La Costa Valley (1,073 single-family homes) Annual Sales:
The new rule about getting profits tax-free went into effect in 1997, and it motivated people to move! The sales history of this house is an example of how it used to be – make a little money and be on your way:
But over the last 10-12 years, people stopped moving so much. Any of the original LCV homeowners were already empty-nesting, so it wasn’t the kids that kept them from moving. Rates were coming down a bit, and refinancing made it a little more affordable – and there wasn’t anywhere else to move locally that was better than what they had already.
Some may have thought that the 2007 buyer got left holding the bag. But he’s now listed for $2,085,000!
The problem with describing the overall market conditions by looking at the whole group of sales is that the newer-looking one-story homes on culdesacs will always sell for a premium, and you can’t say that about the others.
The crime of the century was committed at this house. At the end of 2021, the listing agent priced this house at $1,799,000, and then spooned it over to her flipper buddy for $1,650,000 without putting it on the open market. TWO MONTHS LATER, the flipper listed it for $2,895,000 and these sellers paid $3,250,000 in February 2022! Then they listed it for $3,299,000 last month and got it.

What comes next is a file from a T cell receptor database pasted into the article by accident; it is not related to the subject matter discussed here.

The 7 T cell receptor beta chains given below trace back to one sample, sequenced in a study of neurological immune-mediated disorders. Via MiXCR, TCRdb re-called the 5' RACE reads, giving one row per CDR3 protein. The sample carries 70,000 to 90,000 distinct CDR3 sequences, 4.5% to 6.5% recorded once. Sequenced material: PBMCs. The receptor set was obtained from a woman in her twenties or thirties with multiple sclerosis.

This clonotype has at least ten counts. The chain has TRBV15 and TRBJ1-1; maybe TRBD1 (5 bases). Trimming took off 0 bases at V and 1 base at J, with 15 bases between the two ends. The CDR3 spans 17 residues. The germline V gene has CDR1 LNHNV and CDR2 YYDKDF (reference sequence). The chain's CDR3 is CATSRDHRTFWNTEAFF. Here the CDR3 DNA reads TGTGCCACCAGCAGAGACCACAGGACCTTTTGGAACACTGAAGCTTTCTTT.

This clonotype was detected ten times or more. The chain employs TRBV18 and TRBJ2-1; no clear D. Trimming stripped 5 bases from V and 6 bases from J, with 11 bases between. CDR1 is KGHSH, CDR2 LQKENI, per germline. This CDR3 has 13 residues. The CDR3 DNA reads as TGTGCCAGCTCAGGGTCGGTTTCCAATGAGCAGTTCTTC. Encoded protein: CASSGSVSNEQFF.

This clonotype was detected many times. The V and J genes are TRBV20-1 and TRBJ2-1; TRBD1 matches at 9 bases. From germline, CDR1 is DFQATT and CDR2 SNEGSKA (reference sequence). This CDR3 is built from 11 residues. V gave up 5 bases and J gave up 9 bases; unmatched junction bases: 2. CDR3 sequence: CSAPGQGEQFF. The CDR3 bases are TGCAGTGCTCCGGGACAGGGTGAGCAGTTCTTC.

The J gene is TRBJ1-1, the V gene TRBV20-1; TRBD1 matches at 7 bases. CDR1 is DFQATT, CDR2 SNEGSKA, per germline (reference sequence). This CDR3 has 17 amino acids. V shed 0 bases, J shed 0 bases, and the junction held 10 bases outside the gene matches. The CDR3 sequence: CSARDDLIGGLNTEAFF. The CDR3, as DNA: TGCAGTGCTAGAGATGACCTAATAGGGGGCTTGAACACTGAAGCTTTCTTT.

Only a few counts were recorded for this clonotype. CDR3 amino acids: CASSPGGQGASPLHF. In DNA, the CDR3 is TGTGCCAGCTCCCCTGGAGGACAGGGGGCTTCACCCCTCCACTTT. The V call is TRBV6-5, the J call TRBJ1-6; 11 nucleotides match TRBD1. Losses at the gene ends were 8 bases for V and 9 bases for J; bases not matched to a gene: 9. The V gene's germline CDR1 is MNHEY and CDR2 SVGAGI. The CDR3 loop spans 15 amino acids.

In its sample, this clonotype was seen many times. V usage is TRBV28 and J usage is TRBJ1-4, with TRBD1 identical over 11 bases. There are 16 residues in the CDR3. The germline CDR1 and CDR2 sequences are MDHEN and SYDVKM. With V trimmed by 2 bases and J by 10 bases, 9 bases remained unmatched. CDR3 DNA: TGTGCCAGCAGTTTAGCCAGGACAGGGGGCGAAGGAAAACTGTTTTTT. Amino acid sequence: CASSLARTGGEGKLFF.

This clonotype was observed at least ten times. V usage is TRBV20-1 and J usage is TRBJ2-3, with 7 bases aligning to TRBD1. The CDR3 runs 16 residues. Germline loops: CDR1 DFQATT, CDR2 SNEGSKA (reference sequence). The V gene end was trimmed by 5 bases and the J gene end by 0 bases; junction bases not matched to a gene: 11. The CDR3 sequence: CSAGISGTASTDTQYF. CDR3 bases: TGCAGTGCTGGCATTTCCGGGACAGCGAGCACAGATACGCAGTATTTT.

The best part of attractive pricing is that it helps to weather the demand dynamics. We’re not going to get the 22 offers we got last week, but 100+ people have seen the home, and offer #4 just arrived.
I’ll find someone to buy my $2,295,000 listing in La Costa Oaks, and it could be the last LCO listing of the year. It will mean that LCO sellers will be expecting at least $2-something in the 2023 selling season, which won’t feel like prices dropped much while buyers were on vacation.